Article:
PETALING JAYA: A political analyst warns that any attempt to get rid of race-based politics through a merger of multi-ethnic parties in the ruling coalition may backfire as voters will simply switch camps to support the opposition instead.
Wong Chin Huat of the Penang Institute was responding to a proposal by former Johor DAP chairman Dr Boo Cheng Hau, who had suggested that DAP, PKR and Amanah consider a “grand merger” into a single political entity.
Given that these three parties were non-race-based components, he said, a merger would force race-based parties like Umno, PAS and PPBM to “shy away from apartheid-like tribal politics”.
Wong said Boo’s suggestion was meant to boost the multi-ethnic parties within Pakatan Harapan (PH) as opposed to the Malay-based PPBM.
He cautioned however that the impact of such a move could be counterproductive.
“To defend its credentials in the Malay agenda, PPBM may have to be more assertive on ethno-religious issues. This may destabilise PH.
“If PPBM is successfully contained, Umno and PAS may get more support at the expense of PH from Malays who fear that the Malay agenda has been diluted by the PH government.
“So even if PH is dominated by multi-ethnic forces, ethno-religious politics will not go away,” he told FMT.
He said a “battle of good and evil” between multi-ethnic and mono-ethnic parties would not result in post-communal politics.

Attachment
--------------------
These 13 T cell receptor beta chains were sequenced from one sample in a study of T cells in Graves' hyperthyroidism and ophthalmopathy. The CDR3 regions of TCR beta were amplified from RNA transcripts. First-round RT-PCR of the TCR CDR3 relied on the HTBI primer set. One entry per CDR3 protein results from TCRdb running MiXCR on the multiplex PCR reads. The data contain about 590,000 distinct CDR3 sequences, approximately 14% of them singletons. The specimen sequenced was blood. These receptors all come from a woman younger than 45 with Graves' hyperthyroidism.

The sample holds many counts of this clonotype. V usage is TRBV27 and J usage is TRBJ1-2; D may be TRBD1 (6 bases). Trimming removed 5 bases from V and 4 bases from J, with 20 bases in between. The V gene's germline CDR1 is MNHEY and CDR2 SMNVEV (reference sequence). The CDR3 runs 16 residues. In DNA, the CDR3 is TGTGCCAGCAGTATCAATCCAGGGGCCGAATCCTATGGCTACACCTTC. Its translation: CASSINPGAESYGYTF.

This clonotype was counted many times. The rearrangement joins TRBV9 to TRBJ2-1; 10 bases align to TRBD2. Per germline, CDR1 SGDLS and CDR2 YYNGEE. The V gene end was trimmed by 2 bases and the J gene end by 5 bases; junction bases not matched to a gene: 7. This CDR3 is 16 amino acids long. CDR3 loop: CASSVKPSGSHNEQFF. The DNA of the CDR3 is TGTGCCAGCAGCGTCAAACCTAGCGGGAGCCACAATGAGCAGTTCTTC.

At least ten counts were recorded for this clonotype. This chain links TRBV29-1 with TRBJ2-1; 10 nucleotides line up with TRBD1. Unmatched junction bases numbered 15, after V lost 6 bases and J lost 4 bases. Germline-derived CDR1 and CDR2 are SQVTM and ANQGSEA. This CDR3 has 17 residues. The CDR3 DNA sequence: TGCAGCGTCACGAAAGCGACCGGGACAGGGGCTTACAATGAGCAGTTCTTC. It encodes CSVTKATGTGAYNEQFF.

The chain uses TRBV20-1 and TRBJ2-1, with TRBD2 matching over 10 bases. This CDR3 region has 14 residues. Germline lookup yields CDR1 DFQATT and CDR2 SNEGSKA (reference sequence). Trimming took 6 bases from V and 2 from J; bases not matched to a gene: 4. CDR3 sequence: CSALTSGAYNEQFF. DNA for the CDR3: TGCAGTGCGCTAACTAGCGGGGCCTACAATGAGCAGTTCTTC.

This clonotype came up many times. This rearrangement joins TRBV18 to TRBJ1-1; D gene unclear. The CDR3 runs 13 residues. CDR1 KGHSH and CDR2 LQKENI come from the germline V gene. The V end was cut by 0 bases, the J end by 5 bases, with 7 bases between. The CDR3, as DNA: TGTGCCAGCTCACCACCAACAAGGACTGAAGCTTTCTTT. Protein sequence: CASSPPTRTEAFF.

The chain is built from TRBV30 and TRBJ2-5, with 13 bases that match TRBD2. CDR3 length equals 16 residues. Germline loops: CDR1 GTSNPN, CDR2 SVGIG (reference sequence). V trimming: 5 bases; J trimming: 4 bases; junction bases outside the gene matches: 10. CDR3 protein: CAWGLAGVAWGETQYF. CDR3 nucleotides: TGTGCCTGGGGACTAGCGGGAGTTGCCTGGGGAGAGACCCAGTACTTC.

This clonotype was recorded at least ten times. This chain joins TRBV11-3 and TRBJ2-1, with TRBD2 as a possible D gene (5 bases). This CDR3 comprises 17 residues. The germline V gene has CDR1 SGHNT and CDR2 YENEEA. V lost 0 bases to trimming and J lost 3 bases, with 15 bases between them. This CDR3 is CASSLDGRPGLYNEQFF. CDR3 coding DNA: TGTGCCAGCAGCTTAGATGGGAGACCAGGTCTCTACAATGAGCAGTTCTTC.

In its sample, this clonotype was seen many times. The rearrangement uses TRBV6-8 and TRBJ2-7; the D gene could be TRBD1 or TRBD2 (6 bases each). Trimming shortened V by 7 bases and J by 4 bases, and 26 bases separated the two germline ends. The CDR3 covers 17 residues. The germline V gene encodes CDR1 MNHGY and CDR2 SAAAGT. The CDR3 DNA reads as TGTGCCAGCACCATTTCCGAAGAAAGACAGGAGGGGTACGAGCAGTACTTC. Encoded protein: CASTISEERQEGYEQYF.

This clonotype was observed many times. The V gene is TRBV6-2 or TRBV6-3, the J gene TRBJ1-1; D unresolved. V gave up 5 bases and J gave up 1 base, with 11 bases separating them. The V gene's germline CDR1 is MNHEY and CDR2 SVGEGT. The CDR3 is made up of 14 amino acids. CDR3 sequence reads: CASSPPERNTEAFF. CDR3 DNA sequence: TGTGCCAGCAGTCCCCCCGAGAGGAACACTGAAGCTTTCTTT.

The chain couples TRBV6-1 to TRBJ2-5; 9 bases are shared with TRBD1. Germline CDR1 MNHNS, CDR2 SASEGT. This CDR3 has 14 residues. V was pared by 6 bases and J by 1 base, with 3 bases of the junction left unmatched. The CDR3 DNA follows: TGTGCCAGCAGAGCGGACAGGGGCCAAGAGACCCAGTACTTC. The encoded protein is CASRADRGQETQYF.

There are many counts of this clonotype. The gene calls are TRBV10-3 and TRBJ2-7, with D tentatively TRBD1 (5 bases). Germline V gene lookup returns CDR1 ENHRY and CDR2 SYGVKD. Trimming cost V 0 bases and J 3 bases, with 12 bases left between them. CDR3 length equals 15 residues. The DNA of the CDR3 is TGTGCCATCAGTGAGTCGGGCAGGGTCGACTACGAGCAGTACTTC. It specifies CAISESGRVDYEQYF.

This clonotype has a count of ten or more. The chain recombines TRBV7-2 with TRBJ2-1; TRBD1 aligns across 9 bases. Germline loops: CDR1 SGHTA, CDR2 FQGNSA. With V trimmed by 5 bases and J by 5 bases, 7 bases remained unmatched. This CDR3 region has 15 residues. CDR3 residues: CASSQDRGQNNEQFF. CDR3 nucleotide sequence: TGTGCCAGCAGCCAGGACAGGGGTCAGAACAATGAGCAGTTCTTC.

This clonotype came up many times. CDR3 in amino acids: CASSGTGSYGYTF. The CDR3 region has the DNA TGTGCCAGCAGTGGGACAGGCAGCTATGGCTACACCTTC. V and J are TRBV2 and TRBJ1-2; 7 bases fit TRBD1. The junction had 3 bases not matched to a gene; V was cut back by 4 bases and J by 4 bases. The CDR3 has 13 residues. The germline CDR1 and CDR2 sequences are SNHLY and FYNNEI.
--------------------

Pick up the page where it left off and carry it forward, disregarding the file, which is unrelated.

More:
“As long as the strongest opposition is surviving on communal politics, communalism will persist because the party will survive or even thrive with support from voters who want to go against the government, regardless of their reason.
“Counter-intuitively, the only way for communal parties to fade is for multi-ethnic parties to be divided over non-communal fault lines, like economic left-right and development versus the environment.”
Oh Ei Sun from the Pacific Research Centre also dismissed Boo’s suggestion, saying it would be almost impossible to get rid of racial or religious divisions through any attempt at a merger.
He said this was because the main problem in Malaysian politics was not race but the politicians themselves.
He told FMT that most major politicians wanted to be head of their respective parties, at least.
“So it is very difficult to form a single political party as such, because they all feel that they are uniquely qualified to lead, and others should follow.
“Race and religion are just convenient tools for them to manipulate the political game.”
Ultimately, Oh said, the power game would continue for both the ruling coalition and the opposition.
“It will go on and on, as long as we don’t have, for example, a primary election system where candidates are chosen by party members instead of central committees or supreme councils.”